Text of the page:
NDP’s Kelly remains positive despite second place showing

Bay of Quinte NDP Candidate Alison Kelly and party leader Andrea Horwath meets with supporters in Bloomfield on Tuesday. (Jason Parks/Gazette Staff)

JASON PARKS

STAFF WRITER

While NDP candidate Alison Kelly made substantial inroads in Prince Edward County in the 2022 provincial election, it was another disappointing second place finish for the provincial New Democrats in the Bay of Quinte and Ontario in general.

Kelly and her supporters gathered at Belleville’s Beaufort Pub Thursday night to watch the results of the Ontario Election role in and the views on the television screen was not to the group’s liking.

A second straight Doug Ford majority was declared by major media outlets within 20 minutes of the polls closing, leading to some long faces and worrisome glances amongst the NDP faithful.

In speaking with the Gazette after it was clear she would not upend incumbent Todd Smith, Kelly highlighted the positive reception she received at a number of doors including some new voters who were discovering the party for the first time.

“That’s me, I’m the NDP,” Kelly recalled a elderly voter telling canvassers when the party’s planks on investing longterm care and seniors supports were detailed.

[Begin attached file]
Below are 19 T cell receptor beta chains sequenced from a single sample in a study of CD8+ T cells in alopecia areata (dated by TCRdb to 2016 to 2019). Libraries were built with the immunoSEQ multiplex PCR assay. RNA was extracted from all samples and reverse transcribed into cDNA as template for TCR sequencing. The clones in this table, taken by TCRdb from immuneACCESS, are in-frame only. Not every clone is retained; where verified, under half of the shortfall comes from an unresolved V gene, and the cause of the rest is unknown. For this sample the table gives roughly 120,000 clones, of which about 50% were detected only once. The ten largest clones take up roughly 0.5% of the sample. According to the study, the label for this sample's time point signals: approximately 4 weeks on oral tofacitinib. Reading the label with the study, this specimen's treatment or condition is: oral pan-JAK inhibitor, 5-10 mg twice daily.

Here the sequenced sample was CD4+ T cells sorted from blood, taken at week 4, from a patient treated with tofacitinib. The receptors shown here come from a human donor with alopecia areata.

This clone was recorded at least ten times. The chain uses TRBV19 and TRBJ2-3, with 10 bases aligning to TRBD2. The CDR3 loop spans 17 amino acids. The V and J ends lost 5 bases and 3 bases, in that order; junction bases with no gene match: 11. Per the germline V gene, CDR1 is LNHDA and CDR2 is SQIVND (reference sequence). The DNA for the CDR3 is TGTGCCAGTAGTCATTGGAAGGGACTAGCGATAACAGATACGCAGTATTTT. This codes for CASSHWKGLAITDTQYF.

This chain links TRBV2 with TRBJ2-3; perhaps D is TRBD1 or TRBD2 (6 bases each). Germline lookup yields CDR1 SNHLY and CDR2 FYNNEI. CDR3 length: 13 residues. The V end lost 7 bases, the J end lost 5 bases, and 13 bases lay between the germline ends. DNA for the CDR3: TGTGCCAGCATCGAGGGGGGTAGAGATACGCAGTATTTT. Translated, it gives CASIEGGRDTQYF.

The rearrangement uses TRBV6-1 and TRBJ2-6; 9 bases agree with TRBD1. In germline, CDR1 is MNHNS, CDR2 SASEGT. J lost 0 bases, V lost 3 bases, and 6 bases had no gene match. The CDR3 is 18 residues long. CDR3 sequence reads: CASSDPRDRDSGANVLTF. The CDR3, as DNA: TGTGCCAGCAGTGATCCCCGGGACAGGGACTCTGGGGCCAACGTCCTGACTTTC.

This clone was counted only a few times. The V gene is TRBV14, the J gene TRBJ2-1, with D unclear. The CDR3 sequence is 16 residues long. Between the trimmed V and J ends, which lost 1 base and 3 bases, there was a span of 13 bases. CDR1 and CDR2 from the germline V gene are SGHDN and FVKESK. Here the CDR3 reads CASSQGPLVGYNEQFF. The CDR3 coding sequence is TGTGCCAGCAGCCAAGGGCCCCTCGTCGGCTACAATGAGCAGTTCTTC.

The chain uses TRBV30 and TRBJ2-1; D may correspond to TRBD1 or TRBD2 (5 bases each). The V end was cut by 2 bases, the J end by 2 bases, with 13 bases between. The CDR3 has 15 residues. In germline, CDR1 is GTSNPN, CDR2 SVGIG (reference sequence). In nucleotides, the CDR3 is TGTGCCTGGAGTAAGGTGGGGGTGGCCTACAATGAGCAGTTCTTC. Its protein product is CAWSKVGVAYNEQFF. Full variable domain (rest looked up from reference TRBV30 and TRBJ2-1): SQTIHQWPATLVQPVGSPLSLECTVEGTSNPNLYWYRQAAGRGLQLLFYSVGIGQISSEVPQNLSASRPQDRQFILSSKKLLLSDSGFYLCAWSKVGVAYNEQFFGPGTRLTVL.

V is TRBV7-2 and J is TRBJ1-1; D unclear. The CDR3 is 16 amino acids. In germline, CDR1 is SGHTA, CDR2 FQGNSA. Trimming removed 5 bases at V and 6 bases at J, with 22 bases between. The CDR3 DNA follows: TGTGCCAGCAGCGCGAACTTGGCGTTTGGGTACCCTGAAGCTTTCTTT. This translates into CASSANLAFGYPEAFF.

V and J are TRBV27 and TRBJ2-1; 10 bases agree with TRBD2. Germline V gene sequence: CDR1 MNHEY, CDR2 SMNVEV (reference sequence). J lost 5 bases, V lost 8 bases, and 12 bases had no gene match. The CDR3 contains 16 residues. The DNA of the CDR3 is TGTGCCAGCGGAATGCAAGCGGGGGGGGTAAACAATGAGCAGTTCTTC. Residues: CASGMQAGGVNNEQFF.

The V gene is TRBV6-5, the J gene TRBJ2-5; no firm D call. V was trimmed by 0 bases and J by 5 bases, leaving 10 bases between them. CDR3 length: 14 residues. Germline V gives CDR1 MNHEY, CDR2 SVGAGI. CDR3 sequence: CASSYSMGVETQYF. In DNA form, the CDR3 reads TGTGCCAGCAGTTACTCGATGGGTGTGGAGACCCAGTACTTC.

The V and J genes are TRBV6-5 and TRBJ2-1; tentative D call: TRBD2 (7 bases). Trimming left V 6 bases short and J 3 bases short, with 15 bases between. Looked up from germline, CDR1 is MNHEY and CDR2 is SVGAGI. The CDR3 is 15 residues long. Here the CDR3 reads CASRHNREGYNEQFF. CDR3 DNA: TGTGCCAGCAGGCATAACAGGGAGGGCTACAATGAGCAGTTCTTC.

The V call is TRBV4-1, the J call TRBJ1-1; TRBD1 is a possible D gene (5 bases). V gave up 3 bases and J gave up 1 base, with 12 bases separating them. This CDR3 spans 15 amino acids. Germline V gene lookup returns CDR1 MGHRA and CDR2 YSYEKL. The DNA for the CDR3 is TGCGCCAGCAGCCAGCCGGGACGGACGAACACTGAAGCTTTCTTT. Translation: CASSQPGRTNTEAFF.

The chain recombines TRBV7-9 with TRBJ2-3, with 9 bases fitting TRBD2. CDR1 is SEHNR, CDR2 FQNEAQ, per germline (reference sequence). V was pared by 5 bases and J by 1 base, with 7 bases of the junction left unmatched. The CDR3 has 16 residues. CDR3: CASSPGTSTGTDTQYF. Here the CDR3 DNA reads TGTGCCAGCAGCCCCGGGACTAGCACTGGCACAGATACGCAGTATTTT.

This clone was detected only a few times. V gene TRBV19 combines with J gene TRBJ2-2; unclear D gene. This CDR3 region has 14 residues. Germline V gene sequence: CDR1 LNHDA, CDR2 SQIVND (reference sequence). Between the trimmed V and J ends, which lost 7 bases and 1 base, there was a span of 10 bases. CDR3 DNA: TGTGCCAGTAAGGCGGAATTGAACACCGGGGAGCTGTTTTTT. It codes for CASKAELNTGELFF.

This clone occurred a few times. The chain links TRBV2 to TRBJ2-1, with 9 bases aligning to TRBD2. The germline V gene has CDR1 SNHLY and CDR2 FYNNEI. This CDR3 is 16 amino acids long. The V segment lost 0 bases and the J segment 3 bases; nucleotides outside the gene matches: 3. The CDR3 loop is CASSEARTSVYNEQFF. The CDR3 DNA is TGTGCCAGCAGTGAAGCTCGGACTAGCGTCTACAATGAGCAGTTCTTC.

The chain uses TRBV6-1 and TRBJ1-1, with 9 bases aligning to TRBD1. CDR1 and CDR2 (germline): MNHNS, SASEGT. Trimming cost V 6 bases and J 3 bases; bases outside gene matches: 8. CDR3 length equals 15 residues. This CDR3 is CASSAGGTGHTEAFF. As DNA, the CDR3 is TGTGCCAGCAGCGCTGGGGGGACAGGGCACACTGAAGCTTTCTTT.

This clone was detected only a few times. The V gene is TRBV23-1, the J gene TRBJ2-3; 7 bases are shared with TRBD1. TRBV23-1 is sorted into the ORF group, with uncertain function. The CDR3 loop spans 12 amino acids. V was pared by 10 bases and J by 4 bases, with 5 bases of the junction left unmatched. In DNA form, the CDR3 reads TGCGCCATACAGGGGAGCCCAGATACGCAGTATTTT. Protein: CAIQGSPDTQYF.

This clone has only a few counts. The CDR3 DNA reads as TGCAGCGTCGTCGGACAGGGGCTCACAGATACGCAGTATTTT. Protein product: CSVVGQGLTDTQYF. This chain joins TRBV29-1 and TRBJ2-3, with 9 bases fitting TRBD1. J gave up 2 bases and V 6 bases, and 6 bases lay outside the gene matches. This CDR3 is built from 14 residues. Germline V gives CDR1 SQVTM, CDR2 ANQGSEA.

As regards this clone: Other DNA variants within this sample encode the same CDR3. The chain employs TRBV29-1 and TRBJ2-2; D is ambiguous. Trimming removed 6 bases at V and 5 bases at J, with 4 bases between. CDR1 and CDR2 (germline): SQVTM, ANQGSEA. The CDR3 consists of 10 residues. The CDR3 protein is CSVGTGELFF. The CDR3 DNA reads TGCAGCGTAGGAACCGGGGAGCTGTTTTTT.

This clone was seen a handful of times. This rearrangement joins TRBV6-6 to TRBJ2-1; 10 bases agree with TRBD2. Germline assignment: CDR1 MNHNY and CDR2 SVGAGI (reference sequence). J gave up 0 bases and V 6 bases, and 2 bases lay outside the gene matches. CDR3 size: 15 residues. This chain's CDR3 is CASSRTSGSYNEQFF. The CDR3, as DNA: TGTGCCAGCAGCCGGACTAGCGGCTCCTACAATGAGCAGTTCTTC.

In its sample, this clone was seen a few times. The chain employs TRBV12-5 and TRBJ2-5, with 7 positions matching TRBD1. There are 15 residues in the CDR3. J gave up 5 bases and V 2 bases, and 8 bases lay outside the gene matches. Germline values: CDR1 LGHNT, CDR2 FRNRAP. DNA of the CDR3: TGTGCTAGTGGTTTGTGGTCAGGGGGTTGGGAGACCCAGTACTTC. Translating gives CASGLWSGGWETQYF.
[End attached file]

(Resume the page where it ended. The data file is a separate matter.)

“There’s so many people that we struck a chord with and empowered to go to the polls and make their voices heard,” Kelly said. “A lot of people were awakened to the fact the provincial government doesn’t just serve the elite few, it serves all of us and I hope everyone takes that truth to heart in the next four years.”

Despite the setback, Kelly remained upbeat with the fact the NDP polled well with youth and she hopes that trend will mean the most positive of results in 2026.

“There’s a lot of youth that been polled and see we are the party of the future, they see the empowerment opportunity here. We want to provide them with education they can afford,” Kelly said. “We have four years of hard work to do and really empower each other.”

The candidate said more grass roots and collective voice initiatives that drive positive change in Ontario’s communities will be the order of the day over the next four years.

Kelly added she wouldn’t not consider running in 2026 but said a number of things can change between now and then.

“I’m really thankful for all the volunteers and the people who embraced this campaign and knocked on thousands of doors in the Quinte region. We had volunteers of all ages come out and I have to be excited about what the future holds for the party locally.”